After TSM’s win over Envy, VPEsports had the chance to catch up with James “hazed” Cobb. The veteran esports professional discussed First Strike, their rivalry with Sentinels, age & competition, Valve vs. Riot, the VALORANT skill gap, and more in this exclusive interview.
VPEsports: Starting with the match that just took place – did you expect it to go so..easily? Apart from the first half of the first map, you guys were in pretty complete control. Were you expecting that or were you guys just playing lights out?
hazed: We weren’t expecting it, and we were playing lights out. It was a mixture of both. We were surprised at how easily we were manipulating the rotations and catching them off guard.
That’s not something that usually happens when we play them. Usually they’re the ones out rotating us. Whatever we did today was definitely good, it was something special. Our communication in particular was amazing and obviously that helps. I think they were just playing a little cold today.
VPEsports: I think it’s fair to say there’s a bit of a rivalry between TSM and Sentinels, at least between some players like WARDELL & ShahZam. Where do you stand on it? How do you feel?
hazed: It’s a real rivalry for sure. Whether or not they think about it that way doesn’t really matter to us. To us, they are the enemy. We don’t want them to win.
I don’t wish anything bad upon them, I just don’t ever want to lose to them ever and I think most the players on the team feel the same way. We acknowledge their skill, their tenacity, how hard they put in the work to put in strategies when we play them. They feel like the most complete team along with Envy.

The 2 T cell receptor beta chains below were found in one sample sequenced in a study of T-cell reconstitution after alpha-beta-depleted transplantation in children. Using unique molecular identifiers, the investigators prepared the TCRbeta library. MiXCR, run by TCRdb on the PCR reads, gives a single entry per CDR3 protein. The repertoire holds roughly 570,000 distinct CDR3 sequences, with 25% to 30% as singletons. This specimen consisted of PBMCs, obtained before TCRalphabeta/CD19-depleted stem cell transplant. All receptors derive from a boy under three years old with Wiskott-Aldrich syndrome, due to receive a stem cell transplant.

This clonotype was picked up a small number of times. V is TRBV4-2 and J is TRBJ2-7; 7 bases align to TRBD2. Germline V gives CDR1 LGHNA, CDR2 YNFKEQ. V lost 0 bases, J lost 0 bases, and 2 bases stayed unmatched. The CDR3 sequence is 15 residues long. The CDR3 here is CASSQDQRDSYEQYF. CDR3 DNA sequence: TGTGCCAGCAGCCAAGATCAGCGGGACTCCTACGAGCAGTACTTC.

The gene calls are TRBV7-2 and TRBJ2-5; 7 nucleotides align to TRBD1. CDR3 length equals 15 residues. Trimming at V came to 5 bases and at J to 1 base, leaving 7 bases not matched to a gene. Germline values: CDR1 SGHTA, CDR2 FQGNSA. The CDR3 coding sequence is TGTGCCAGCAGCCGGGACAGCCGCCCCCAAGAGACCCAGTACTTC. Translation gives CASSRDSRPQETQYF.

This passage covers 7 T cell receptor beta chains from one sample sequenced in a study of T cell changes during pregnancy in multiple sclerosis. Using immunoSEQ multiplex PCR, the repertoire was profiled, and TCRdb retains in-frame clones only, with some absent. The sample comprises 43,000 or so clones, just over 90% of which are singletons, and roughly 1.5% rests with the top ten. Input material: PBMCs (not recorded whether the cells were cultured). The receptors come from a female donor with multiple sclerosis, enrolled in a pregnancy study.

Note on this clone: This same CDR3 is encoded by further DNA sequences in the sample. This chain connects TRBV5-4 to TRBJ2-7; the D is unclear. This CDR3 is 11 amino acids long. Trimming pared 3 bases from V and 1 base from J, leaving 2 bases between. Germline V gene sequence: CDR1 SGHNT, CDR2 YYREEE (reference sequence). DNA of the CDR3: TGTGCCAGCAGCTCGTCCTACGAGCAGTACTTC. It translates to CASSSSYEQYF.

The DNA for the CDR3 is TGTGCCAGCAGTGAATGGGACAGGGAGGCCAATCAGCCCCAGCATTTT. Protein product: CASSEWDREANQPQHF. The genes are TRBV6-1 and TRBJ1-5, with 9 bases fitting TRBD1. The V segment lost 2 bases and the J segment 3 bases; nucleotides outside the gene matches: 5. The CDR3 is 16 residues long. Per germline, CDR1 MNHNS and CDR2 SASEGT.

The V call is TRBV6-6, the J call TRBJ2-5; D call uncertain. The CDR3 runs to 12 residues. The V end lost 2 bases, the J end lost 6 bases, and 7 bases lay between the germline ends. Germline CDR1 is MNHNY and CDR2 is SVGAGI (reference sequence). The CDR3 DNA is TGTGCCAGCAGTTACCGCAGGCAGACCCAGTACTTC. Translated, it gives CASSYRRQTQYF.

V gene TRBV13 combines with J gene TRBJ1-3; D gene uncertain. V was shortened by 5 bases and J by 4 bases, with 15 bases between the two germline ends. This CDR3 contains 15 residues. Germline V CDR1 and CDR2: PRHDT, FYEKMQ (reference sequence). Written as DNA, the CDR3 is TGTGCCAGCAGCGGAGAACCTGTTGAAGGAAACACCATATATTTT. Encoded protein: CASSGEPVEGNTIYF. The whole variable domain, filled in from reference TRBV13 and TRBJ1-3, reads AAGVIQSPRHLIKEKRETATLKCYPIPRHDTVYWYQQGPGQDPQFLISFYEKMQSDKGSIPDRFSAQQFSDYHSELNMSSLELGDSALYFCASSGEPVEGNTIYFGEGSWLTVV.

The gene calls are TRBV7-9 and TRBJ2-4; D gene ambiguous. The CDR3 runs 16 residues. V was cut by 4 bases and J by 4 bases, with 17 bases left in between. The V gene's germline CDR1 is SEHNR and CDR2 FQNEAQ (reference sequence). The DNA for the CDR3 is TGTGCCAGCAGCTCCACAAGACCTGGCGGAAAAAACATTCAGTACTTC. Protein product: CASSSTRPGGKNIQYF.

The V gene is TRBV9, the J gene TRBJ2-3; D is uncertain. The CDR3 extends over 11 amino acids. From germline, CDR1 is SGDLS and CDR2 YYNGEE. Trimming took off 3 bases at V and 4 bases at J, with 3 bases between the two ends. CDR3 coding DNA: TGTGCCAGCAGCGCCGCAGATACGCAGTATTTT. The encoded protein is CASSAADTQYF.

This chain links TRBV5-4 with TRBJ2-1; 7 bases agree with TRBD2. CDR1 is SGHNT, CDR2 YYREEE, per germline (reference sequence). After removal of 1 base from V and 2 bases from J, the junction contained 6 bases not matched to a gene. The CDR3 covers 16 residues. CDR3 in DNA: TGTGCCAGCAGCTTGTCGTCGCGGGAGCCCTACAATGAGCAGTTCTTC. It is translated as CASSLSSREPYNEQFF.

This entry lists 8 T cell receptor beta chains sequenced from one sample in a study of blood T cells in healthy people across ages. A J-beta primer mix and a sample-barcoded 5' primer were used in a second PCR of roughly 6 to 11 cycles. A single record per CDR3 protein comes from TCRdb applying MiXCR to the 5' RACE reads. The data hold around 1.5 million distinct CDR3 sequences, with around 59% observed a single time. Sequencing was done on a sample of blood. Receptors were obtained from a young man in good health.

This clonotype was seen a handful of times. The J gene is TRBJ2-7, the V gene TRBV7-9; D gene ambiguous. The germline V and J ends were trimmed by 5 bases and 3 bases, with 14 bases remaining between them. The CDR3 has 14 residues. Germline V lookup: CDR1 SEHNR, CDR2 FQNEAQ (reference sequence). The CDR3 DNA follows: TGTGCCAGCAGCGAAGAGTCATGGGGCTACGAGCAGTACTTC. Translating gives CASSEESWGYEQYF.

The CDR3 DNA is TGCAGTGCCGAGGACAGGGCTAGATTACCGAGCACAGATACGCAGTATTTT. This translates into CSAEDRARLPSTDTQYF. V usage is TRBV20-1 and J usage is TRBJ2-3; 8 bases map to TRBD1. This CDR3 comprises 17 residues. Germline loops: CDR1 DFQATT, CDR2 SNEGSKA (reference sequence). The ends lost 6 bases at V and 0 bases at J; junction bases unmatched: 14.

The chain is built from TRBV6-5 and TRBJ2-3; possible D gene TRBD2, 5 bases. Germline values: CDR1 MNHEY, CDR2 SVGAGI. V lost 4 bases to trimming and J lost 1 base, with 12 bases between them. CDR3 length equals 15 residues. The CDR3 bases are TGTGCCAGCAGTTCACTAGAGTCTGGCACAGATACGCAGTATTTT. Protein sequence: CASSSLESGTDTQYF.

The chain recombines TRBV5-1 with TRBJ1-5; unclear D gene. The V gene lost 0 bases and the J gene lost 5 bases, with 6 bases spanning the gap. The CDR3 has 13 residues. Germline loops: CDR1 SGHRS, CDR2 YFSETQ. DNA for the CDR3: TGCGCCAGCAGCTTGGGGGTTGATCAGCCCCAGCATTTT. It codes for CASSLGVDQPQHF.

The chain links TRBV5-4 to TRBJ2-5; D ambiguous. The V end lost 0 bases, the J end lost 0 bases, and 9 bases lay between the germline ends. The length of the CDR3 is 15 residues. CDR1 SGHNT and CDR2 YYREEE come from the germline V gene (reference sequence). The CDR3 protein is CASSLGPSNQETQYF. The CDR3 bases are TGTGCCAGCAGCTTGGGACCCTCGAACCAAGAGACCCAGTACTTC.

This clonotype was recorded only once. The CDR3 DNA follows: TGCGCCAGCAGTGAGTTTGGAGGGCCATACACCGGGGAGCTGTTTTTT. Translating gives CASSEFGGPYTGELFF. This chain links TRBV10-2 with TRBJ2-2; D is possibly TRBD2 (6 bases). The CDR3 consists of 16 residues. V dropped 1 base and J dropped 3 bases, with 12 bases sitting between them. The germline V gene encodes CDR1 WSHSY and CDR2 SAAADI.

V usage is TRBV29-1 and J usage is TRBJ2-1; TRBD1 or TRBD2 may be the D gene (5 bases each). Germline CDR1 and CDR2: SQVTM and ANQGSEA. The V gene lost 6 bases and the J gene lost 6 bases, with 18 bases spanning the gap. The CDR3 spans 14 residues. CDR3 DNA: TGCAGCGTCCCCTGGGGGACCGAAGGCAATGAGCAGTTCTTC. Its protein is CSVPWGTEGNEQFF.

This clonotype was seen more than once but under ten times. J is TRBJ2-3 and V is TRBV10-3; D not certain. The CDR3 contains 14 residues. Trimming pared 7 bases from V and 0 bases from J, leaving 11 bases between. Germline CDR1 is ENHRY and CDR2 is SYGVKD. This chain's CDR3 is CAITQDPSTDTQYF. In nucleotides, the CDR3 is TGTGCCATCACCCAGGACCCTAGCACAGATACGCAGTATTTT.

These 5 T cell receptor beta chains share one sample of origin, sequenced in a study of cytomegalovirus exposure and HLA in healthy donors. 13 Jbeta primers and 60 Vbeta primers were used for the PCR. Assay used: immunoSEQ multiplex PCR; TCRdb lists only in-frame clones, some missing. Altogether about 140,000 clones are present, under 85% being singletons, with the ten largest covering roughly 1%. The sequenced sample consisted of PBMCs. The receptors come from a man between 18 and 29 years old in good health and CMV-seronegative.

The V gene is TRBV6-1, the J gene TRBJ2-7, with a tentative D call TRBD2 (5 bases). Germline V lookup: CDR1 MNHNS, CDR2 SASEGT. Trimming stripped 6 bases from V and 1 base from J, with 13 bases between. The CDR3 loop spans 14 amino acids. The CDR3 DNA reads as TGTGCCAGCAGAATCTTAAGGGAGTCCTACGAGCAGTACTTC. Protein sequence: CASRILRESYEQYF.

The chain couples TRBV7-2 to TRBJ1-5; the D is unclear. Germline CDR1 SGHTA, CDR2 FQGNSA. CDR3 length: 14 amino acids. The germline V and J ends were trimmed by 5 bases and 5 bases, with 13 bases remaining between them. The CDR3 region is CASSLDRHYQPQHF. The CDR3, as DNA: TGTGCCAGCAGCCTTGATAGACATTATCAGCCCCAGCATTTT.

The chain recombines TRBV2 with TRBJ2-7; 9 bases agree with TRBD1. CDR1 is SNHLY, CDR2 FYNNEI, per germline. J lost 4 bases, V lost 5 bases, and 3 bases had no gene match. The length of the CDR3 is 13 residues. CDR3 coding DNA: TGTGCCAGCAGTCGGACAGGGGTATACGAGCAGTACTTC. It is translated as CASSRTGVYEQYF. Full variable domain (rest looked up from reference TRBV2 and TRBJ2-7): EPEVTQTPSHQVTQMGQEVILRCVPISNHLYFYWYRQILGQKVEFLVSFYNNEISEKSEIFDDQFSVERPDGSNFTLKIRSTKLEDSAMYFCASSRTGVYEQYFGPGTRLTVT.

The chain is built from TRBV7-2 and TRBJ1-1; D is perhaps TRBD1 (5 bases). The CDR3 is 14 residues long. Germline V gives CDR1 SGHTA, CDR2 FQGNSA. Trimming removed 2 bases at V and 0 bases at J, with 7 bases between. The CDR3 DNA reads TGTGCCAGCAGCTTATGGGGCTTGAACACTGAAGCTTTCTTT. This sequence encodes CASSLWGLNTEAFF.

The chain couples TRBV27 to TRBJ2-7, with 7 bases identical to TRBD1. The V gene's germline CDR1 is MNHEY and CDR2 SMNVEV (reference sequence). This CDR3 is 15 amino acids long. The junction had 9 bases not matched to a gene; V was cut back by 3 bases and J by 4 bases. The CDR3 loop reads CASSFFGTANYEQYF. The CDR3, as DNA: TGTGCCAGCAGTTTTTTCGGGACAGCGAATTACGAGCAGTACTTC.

So we have that respect for them, but at the same time I don’t want them to win.
VPEsports: Your age comes up a decent amount, whether it’s jokes made on Twitter, or in other interviews, etc. which once again brings up the age old question of how long can esports pros last? It seems that the previous thoughts of the mid 20’s has been thrown out the window with folks such as yourself & cutler in VALORANT, you have guys like f0rest in CSGO.
In terms of how you feel in the game, do you feel anywhere close to a “limitation” for lack of a better word?
hazed: You definitely feel something. I don’t know what the limit is, but I think the issue is the older you get the more responsibilities you have and it starts to weigh on you a bit. When you’re younger you just don’t have those, you’re free, just kind of do whatever you want and that reflects in your gameplay too.
I think younger people are much more willing to play off their intuition rather than play off of information. What ends up happening for older players, specifically myself, is I get lost in thought a lot. Because I’ve seen so many scenarios, I start thinking about well this could work or this could work if I do it this way or if I call for a teammate. My mind is running through all these scenarios instead of just playing off my feeling, my intuition.
But I’d say maybe around mid-30’s, 35, is probably gonna the limit. It’s already hard enough for me to compete with these young kids, I’ve seen some of their aim and I’m not going to say my name is significantly worse but I’ve noticed a decline in my own aim over the years.